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biosboot(8/amd64) amd64-specific first-stage system bootstrap
biosboot(8/i386) i386-specific first-stage system bootstrap

BIOSBOOT(8) System Manager's Manual (amd64) BIOSBOOT(8)


biosbootamd64-specific first-stage system bootstrap


This small program (roughly 512 bytes of code) is responsible for loading the second-stage boot(8) program (typically /boot), which in turn will load the kernel.
biosboot must be installed by installboot(8). As part of the installation, installboot(8) patches biosboot with information about the location of boot(8) on disk. Specifically, it writes the filesystem block number of boot(8)'s inode, the offset within this block of the inode, and various filesystem parameters (taken from the superblock) required to convert filesystem blocks to disk sectors. Usually, boot(8) is loaded from the root filesystem of the boot disk. If the boot disk is a softraid(4) volume, installboot(8) arranges for a copy of boot(8) to be loaded from a dedicated single-inode filesystem located within the volume's meta data area.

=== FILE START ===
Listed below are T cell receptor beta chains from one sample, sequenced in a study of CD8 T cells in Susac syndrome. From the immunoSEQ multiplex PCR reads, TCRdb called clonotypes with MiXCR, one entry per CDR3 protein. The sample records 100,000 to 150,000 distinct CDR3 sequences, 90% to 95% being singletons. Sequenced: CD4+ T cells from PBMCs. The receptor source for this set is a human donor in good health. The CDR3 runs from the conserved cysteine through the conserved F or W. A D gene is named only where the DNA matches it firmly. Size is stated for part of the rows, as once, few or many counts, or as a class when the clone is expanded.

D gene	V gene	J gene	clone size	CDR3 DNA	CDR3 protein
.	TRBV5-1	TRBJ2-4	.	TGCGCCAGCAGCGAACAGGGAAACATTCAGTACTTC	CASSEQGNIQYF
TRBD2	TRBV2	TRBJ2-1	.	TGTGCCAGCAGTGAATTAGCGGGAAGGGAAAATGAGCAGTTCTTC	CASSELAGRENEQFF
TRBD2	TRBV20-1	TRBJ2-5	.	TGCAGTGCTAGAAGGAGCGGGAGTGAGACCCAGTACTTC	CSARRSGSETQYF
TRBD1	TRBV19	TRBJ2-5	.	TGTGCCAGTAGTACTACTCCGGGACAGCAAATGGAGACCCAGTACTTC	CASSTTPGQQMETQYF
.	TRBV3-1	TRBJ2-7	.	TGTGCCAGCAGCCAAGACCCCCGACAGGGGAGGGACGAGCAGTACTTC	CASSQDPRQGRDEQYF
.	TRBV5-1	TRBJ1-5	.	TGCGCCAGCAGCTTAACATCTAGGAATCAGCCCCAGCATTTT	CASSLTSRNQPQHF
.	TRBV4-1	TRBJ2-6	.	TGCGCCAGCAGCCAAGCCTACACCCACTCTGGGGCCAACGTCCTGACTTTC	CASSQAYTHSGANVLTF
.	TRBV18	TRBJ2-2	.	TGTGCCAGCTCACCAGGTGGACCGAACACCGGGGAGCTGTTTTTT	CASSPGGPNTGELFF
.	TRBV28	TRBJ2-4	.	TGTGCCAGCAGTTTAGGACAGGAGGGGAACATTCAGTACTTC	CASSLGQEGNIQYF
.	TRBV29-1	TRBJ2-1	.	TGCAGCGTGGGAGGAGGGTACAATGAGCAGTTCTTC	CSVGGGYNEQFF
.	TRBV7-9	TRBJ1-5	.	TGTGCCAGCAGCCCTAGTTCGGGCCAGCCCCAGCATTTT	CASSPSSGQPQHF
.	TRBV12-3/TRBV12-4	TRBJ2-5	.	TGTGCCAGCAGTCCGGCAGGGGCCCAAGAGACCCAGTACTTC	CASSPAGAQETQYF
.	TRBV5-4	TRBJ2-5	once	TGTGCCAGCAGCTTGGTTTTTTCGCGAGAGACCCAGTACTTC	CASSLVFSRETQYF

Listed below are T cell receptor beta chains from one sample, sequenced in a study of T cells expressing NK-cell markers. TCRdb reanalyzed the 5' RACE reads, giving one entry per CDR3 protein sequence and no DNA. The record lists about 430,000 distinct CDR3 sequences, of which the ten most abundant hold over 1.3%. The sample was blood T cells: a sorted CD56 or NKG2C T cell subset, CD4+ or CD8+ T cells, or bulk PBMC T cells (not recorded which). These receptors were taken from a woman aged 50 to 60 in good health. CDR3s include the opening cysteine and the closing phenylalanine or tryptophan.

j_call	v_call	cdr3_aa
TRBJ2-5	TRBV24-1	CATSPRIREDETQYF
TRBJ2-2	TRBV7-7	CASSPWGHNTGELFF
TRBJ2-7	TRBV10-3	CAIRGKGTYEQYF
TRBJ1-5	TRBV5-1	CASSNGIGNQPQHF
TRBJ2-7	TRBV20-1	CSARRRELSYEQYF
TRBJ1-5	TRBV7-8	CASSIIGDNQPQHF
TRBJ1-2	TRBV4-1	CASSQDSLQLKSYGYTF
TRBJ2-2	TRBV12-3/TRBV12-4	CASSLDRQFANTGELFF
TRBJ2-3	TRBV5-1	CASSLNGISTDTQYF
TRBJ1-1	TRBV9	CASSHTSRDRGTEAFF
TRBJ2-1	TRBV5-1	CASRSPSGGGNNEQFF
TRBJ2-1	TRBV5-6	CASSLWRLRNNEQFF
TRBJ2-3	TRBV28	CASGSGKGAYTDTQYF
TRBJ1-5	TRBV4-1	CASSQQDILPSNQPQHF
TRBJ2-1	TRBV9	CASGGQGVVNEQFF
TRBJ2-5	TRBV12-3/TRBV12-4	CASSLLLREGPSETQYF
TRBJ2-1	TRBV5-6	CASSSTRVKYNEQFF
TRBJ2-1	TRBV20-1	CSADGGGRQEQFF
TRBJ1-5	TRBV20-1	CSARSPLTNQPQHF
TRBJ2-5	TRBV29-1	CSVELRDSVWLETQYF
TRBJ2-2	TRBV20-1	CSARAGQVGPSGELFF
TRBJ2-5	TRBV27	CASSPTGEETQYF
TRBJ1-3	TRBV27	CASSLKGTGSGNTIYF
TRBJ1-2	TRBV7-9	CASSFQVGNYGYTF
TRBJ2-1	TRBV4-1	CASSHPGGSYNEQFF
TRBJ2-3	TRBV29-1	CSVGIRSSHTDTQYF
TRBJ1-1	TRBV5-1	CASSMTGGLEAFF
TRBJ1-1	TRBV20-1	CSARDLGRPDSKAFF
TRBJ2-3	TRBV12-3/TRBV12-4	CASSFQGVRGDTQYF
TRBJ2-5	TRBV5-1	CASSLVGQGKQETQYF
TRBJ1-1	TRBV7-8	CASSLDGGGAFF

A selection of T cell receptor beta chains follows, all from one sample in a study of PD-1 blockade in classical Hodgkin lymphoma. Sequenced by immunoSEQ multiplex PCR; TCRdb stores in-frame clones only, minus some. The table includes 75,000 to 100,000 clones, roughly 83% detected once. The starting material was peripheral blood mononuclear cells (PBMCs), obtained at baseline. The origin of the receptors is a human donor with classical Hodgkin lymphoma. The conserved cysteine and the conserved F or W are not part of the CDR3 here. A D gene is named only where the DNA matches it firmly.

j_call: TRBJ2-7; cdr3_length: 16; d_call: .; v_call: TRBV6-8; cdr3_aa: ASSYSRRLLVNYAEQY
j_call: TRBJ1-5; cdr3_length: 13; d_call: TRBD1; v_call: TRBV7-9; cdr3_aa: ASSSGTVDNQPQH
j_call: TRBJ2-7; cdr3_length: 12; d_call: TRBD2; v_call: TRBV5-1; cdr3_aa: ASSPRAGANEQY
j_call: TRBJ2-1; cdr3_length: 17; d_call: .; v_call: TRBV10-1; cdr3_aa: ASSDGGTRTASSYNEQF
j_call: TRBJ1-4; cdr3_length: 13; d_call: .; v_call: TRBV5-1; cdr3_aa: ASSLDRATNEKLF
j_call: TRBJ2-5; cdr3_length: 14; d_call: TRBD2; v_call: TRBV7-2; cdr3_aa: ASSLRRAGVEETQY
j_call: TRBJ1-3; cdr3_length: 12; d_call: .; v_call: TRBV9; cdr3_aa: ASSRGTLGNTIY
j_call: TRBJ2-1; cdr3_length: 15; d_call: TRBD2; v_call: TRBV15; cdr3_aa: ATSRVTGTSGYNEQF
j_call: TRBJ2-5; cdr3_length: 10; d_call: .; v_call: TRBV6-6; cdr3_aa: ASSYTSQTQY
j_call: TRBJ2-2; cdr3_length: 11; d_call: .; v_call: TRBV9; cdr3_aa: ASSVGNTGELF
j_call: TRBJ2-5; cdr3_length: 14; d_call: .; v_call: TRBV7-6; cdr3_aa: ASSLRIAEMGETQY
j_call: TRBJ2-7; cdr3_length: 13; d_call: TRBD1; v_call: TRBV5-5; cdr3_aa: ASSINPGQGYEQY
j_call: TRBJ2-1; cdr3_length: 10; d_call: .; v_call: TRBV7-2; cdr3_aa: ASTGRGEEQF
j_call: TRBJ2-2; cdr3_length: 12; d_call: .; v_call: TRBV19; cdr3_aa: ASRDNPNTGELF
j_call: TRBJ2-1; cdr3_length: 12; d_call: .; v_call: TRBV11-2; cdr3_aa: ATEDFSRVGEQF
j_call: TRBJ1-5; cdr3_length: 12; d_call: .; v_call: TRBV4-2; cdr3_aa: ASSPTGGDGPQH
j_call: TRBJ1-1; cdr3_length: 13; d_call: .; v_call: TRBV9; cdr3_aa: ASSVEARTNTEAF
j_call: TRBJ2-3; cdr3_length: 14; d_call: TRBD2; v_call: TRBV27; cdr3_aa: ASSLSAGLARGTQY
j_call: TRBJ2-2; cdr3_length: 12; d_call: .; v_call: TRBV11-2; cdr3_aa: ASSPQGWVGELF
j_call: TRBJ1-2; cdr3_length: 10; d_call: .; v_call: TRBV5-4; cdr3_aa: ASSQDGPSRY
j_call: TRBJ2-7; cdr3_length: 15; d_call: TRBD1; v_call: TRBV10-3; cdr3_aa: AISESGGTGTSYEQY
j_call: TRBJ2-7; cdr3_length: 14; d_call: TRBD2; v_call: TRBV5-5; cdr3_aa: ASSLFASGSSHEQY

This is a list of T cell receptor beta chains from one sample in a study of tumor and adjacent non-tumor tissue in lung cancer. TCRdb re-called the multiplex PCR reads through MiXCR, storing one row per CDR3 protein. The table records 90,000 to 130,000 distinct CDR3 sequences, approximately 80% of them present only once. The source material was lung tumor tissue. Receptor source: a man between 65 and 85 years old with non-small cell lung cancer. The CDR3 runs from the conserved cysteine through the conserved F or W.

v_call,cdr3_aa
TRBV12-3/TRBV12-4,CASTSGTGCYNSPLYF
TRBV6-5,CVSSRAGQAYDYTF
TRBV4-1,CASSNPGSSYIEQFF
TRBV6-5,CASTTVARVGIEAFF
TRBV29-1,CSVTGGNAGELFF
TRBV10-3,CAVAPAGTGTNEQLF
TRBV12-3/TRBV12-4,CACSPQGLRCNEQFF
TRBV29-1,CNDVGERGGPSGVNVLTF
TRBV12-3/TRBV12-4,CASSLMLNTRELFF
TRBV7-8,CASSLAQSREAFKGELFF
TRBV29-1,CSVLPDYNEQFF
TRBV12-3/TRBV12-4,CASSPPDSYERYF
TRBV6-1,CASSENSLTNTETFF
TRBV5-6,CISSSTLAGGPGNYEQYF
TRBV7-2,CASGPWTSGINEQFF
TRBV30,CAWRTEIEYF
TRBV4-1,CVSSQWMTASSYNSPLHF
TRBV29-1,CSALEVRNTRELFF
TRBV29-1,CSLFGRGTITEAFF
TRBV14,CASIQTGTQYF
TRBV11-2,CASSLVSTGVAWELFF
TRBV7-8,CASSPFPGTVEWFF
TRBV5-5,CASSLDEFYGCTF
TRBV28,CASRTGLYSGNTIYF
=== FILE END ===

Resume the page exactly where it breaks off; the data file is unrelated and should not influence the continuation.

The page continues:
You must re-run installboot(8) whenever boot(8) is changed, as its inode may change. While it should not be necessary, it may also be advisable to re-run installboot(8) if you move your disk between machines and/or controllers.
When biosboot receives control from either the BIOS or the master boot record (MBR) it will print the message:
followed by a dot for every filesystem block it attempts to load. If /boot is loaded successfully, biosboot will put the cursor on the next line just before transferring control to the newly-loaded program.
If possible, biosboot will read disk sectors using calls detailed in the Phoenix Enhanced Disk Drive Specification (EDD, sometimes known as LBA, reads). It will fall back to CHS reads only if EDD calls are not available. However, to allow users to boot on hardware that claims LBA capability, but which requires CHS reads in order to boot, the user may hold down either Shift key during boot. If biosboot detects this, it will force itself to use CHS calls, ignoring any LBA capability. This will of course prevent booting if /boot lies above the 8 GB CHS limit. There is an exported symbol “force_chs” of type u_int8_t which may be set to 1 to force CHS reads always. (However, no tool is currently provided to set this flag.)